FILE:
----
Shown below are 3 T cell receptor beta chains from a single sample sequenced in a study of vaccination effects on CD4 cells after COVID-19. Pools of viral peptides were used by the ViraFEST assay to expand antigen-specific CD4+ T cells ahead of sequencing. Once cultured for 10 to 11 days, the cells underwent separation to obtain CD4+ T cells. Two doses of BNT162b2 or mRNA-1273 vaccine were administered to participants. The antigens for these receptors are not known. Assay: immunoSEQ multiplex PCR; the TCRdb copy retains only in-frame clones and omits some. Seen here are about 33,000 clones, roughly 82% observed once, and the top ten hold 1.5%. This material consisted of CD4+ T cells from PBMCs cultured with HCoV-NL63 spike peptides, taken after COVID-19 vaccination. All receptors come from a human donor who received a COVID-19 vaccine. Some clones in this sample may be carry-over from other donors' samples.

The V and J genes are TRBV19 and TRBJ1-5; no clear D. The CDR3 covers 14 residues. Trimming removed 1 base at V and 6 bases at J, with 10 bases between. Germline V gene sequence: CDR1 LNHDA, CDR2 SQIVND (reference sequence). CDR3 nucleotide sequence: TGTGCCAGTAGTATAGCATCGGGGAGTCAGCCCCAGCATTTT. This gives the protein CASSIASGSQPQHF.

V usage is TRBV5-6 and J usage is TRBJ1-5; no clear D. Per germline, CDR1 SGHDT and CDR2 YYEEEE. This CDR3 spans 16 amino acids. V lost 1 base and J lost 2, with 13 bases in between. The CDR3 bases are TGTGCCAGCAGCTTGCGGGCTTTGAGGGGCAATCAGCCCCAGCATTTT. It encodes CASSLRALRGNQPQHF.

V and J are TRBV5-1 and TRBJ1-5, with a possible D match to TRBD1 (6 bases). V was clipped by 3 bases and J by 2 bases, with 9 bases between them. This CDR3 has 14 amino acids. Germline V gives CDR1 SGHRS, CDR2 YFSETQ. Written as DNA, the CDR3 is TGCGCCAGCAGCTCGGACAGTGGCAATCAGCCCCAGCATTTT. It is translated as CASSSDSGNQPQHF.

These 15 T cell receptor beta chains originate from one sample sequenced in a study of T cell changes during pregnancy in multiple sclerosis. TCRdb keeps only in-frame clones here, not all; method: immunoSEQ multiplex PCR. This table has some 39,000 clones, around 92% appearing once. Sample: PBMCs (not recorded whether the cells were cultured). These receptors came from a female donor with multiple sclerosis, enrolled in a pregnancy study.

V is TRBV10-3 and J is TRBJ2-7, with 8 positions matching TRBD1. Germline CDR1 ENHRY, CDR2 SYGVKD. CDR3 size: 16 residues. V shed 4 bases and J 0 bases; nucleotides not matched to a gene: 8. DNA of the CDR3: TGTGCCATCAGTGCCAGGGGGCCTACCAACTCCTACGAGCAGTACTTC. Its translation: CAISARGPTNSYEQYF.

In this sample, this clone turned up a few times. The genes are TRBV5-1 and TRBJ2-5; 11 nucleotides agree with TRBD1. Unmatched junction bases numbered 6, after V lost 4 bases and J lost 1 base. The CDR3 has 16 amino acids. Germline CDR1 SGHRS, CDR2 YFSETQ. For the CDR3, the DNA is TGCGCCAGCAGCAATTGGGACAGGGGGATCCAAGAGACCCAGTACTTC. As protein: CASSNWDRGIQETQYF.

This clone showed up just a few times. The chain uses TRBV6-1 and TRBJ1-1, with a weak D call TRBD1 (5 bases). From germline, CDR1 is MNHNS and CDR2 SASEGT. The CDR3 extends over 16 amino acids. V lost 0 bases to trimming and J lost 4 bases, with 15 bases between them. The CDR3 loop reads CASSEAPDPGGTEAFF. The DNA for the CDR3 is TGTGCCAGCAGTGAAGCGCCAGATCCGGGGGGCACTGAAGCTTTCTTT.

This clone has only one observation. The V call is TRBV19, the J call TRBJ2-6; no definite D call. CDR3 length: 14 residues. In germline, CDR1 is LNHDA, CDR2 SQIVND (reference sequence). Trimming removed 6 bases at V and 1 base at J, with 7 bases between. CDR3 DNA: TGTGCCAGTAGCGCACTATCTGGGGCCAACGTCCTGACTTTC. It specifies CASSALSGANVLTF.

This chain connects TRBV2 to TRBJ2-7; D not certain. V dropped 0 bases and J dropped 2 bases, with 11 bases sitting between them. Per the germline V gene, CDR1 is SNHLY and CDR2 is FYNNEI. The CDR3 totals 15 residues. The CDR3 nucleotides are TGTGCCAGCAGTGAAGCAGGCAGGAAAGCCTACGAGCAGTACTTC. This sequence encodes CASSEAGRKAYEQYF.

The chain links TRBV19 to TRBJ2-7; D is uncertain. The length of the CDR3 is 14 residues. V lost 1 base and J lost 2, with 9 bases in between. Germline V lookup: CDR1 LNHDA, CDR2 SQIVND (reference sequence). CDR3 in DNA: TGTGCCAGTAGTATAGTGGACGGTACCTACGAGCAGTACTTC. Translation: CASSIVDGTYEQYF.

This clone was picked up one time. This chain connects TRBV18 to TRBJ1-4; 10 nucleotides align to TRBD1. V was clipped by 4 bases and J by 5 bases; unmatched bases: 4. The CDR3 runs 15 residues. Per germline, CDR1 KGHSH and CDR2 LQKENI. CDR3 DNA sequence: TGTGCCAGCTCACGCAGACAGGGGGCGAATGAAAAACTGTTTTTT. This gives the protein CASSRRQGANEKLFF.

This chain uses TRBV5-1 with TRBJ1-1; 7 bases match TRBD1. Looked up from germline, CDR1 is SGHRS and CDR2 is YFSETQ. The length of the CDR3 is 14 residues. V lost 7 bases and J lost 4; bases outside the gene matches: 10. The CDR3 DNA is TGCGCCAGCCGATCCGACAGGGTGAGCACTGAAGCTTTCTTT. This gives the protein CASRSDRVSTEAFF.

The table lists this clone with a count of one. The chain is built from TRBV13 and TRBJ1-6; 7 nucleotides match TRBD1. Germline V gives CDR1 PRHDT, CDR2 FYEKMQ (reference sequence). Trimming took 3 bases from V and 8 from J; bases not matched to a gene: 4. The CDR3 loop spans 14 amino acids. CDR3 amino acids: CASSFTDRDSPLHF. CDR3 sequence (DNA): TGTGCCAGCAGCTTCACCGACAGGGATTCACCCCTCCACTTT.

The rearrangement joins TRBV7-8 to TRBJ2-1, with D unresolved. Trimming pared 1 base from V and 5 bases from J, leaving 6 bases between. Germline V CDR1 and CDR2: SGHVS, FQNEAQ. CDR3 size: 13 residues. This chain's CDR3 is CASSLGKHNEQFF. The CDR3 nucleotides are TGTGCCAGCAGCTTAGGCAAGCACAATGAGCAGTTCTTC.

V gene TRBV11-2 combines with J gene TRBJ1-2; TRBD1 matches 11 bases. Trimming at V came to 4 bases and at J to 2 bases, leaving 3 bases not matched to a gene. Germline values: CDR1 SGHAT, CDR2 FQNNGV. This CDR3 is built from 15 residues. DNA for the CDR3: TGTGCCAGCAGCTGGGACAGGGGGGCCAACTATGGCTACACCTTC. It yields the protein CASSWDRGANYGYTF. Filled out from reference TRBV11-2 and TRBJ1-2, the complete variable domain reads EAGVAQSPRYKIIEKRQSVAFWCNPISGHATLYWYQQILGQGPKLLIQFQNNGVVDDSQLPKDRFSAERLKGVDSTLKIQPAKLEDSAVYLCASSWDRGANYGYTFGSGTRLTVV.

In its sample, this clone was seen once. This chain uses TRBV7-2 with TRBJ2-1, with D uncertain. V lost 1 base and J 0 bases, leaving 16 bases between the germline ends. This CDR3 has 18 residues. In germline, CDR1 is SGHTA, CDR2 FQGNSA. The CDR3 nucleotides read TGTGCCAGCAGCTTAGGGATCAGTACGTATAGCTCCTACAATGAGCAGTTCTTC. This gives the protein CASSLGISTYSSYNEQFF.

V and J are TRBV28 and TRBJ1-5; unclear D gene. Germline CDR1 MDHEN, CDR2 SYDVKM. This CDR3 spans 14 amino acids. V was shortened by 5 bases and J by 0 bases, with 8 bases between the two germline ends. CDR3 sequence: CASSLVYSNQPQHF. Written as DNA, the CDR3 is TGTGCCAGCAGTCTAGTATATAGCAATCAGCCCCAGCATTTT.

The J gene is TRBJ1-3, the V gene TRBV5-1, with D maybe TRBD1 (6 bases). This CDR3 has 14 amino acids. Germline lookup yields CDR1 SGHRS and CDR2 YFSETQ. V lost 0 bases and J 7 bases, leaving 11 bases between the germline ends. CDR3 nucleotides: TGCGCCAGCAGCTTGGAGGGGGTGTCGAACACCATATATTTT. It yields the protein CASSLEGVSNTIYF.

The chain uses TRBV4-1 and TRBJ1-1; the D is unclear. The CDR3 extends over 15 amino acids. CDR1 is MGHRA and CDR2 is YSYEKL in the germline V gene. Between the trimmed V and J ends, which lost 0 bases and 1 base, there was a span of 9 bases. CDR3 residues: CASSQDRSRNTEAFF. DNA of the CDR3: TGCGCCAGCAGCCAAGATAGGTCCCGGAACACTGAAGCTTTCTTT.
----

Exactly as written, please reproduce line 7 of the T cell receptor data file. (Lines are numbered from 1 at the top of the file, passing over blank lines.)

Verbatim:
In this sample, this clone turned up a few times. The genes are TRBV5-1 and TRBJ2-5; 11 nucleotides agree with TRBD1. Unmatched junction bases numbered 6, after V lost 4 bases and J lost 1 base. The CDR3 has 16 amino acids. Germline CDR1 SGHRS, CDR2 YFSETQ. For the CDR3, the DNA is TGCGCCAGCAGCAATTGGGACAGGGGGATCCAAGAGACCCAGTACTTC. As protein: CASSNWDRGIQETQYF.